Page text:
Dealing With Foreclosure Scam Artists
Home foreclosure scams are about as prolific as foreclosures themselves these days. If your home loan is in jeopardy, you are looking for what you can do to avoid foreclosure
, not sign your home away. Contacting a bankruptcy attorney
will help in going through this potentially difficult process.
Criminal Investors Look for Ways Around Property Laws
The bad news is that criminal “investors” have more time than you do to find new ways around property laws. And while scammers are already targeting homeowners looking to benefit from the federal government’s 2009 assistance programs, an experienced foreclosure attorney
can spot scammers. Even if you’ve already entered into an agreement with one of these predatory lending services, a lawyer can get you out of it.
Of course, the best way to stay clear of burdensome, unlawful loans, or rescue schemes is to avoid them completely. It will help to know what types of bogus plans are already circulating among foreclosure cases. But, no matter what the approach, the result is the same: these criminals want to divest you of money in the form of charges or monthly payments, or the title to your property.
In general, never use a third party as a go-between for payments to your mortgage company. Don’t pay this company anything in advance.
Predatory Lenders Love Foreclosure Properties
Profiteers know that homeowners who are facing bank foreclosure will try to refinance, even if it means higher interest and finance charges in the long run. If you are in pre-foreclosure or are simply concerned about making your mortgage payments in the future, advertisements about mortgage rescue
may interest you. You may receive ads in the mail or Internet pop-ups claiming to represent the new federal programs. If these offers promise eligibility and lower monthly payments and charge an advance fee, they are phony. Government assistance is free, and eligibility is subject to many criteria.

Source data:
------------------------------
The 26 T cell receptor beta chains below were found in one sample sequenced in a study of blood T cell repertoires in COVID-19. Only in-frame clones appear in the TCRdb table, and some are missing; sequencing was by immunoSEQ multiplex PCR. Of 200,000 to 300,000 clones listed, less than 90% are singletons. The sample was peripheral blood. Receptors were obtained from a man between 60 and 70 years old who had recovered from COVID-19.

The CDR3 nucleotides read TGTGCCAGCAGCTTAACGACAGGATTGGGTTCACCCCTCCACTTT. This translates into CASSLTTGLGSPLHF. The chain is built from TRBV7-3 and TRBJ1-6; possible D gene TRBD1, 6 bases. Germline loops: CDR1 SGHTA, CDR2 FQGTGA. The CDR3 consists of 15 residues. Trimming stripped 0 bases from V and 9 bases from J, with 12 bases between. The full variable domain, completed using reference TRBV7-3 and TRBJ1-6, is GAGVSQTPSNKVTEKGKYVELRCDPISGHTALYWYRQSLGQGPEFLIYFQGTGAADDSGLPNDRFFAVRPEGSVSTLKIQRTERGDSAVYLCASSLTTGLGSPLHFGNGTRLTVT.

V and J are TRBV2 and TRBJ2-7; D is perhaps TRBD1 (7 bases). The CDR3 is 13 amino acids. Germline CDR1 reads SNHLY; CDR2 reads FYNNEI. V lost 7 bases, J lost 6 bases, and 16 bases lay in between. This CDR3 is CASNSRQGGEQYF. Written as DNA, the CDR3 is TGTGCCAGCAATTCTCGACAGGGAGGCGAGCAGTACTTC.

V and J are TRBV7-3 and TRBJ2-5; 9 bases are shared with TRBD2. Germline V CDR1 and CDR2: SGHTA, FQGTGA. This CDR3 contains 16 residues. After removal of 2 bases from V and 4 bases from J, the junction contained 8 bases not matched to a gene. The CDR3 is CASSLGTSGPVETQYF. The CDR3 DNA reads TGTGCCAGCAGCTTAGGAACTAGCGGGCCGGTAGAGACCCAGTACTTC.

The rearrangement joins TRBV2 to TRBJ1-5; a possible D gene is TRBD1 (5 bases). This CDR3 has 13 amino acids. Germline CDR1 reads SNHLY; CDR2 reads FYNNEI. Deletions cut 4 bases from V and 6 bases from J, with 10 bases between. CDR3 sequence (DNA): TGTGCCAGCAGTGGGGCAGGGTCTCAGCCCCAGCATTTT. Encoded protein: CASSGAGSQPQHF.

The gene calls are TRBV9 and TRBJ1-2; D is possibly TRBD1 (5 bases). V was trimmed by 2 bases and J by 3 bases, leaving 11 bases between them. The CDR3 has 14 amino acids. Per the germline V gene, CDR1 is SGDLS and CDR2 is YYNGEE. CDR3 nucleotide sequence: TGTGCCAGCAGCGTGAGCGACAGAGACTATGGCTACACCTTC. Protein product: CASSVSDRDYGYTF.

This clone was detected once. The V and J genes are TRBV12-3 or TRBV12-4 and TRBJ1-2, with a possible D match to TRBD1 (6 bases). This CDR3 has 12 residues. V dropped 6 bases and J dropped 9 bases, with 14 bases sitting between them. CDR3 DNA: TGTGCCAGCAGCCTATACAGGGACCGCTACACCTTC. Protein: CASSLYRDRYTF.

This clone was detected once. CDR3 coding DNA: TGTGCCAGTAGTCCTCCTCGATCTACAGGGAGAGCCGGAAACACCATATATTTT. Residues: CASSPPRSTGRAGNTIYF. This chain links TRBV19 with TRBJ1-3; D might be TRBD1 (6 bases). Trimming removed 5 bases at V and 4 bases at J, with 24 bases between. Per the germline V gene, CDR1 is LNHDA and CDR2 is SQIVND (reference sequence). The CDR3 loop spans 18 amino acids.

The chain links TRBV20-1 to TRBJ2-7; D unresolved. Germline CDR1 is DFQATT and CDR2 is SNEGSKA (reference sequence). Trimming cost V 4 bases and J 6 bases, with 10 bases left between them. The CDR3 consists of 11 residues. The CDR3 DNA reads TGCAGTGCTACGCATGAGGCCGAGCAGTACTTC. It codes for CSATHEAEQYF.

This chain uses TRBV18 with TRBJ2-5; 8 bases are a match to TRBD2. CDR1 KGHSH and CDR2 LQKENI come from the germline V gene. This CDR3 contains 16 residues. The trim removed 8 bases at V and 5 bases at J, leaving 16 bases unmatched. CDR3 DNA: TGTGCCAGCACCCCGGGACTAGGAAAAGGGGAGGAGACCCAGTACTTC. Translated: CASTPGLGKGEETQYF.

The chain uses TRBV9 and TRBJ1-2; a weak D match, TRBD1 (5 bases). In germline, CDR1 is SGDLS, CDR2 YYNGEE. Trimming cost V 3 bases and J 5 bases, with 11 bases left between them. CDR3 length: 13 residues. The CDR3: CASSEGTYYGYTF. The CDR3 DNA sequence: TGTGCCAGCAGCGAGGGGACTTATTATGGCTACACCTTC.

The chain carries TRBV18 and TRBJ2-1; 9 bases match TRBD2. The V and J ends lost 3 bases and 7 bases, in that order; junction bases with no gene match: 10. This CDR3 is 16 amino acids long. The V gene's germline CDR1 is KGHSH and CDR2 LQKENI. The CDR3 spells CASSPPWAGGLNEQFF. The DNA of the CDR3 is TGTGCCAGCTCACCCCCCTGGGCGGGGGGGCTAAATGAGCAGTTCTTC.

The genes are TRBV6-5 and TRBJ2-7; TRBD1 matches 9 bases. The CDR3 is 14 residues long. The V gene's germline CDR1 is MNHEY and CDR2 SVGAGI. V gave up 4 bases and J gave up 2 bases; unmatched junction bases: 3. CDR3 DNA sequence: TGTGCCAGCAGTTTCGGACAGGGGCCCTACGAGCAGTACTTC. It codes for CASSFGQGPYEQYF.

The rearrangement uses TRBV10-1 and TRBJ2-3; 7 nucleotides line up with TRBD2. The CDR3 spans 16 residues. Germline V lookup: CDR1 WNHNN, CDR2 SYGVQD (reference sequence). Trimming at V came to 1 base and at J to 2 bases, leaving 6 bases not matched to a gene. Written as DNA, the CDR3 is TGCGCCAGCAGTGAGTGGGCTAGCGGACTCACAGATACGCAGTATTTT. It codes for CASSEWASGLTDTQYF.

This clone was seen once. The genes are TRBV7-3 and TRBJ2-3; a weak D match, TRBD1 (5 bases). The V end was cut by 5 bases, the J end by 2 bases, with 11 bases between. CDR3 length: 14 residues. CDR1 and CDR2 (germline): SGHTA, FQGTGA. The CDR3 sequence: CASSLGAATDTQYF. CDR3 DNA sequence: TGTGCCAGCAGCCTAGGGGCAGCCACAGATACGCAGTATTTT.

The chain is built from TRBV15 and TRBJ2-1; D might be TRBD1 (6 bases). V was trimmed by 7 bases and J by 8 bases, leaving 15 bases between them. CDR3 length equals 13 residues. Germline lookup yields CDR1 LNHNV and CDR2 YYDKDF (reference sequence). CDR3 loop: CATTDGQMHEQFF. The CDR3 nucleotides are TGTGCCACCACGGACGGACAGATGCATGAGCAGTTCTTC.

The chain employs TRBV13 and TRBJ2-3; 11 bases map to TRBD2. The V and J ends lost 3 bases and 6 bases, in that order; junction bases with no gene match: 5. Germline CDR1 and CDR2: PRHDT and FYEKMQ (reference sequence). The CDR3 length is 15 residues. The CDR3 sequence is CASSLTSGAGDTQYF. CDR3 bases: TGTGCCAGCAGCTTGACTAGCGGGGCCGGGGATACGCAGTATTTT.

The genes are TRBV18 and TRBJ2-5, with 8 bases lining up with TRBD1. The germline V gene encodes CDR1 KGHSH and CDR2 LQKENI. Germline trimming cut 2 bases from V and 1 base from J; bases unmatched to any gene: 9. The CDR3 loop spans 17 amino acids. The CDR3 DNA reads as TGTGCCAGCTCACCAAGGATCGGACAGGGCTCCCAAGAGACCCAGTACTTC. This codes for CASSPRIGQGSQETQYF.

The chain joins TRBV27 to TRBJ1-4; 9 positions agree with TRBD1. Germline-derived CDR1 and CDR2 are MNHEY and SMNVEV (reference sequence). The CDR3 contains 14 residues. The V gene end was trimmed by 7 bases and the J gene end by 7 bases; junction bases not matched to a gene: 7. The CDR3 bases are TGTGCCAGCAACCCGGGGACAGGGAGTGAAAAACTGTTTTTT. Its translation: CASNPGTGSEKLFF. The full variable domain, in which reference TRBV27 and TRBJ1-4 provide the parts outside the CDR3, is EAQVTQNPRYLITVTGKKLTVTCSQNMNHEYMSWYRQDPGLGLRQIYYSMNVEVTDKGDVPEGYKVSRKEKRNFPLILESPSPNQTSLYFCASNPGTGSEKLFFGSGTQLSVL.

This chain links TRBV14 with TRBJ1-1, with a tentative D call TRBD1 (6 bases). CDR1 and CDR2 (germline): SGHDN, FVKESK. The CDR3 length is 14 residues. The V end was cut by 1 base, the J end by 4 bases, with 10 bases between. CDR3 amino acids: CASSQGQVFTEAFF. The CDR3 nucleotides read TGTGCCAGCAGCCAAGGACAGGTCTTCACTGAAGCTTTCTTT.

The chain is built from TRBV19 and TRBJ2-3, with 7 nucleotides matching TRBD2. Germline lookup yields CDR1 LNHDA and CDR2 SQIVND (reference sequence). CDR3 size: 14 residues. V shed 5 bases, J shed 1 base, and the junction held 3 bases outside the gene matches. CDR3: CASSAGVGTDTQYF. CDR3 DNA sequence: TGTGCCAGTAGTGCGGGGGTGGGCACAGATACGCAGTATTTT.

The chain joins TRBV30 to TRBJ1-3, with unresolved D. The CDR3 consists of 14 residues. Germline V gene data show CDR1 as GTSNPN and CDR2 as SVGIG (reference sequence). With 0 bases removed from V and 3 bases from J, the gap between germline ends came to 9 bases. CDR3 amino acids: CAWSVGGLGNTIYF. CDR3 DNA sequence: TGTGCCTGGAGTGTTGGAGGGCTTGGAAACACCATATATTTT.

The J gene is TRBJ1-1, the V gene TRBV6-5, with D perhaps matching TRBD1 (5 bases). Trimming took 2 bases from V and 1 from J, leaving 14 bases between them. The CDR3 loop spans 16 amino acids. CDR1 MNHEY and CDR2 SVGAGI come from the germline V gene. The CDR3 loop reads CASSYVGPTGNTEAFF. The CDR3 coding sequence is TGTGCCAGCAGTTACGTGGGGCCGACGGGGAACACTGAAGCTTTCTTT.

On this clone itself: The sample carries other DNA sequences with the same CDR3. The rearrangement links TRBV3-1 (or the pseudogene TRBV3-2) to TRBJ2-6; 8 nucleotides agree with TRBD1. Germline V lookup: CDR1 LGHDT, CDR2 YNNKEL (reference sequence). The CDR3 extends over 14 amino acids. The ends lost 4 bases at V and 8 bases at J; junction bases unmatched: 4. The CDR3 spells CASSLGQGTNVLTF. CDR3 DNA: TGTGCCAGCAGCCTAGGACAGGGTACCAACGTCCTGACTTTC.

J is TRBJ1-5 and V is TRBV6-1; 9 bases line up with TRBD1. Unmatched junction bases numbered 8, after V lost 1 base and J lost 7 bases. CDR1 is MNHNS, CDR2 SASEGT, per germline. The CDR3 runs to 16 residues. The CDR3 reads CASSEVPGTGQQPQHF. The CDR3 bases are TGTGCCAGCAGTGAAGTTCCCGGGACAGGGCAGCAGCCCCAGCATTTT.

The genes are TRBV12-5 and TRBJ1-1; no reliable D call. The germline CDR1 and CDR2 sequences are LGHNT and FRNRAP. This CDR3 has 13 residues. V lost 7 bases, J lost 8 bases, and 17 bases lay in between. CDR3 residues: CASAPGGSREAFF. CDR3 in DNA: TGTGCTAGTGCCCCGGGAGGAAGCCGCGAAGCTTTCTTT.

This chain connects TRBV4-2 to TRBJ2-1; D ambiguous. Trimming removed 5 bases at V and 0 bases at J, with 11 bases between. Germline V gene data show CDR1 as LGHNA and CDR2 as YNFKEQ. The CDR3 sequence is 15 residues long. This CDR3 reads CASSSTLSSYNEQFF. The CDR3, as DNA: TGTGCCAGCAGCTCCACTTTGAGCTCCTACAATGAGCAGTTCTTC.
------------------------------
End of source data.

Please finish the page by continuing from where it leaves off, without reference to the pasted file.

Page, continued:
Be Aware of Foreclosure Scams
If your lender hasn’t yet filed a public notice of default and you are approached by individuals wanting to buy your home, ask yourself where they learned of the possibility of your property being for sale. These “investors” often case a high-foreclosure neighborhood and target likely homeowners.
One tactic is to promise you a “rent-to-repurchase” deal in exchange for the title to your property. They may or may not honor the lease, and if they do, terms may change so that your payments actually rise instead of fall. The truth is, once a third party has the title to your valuable property, your payment plan becomes small potatoes.
Other Unscrupulous Real Estate Speculators
Once a foreclosure lawsuit has been filed by your home mortgage lender, more investors may come out of the woodwork. These ruthless speculators comb the public records or pay services to do so for them, and then prey upon homeowners whose loan foreclosures are pending.
They know that distressed owners without other options will go to great lengths to recoup some of their equity and avoid further damage to their credit. If they want to make a deal that excludes your lender, consult your attorney.
Because a public notice has been posted, financial companies that victimize overextended homeowners will find you as well. They offer bankruptcy or fake debt-elimination plans to save your property—for a fee. Before agreeing to pay them anything or to stop making your regular mortgage payments, check with your attorney. Bankruptcy might not be beneficial to you, and some debt consolidation or elimination programs may be illegal.
Attorneys are involved in the current market, foreclosure environment, and state and federal laws. They can inform you of the lawful ways in which you can avoid foreclosure or rescind a bad loan agreement.
Real estate law is complicated and can vary from state to state. It is important to speak with a foreclosure attorney
who specializes in foreclosures before making any hasty decisions.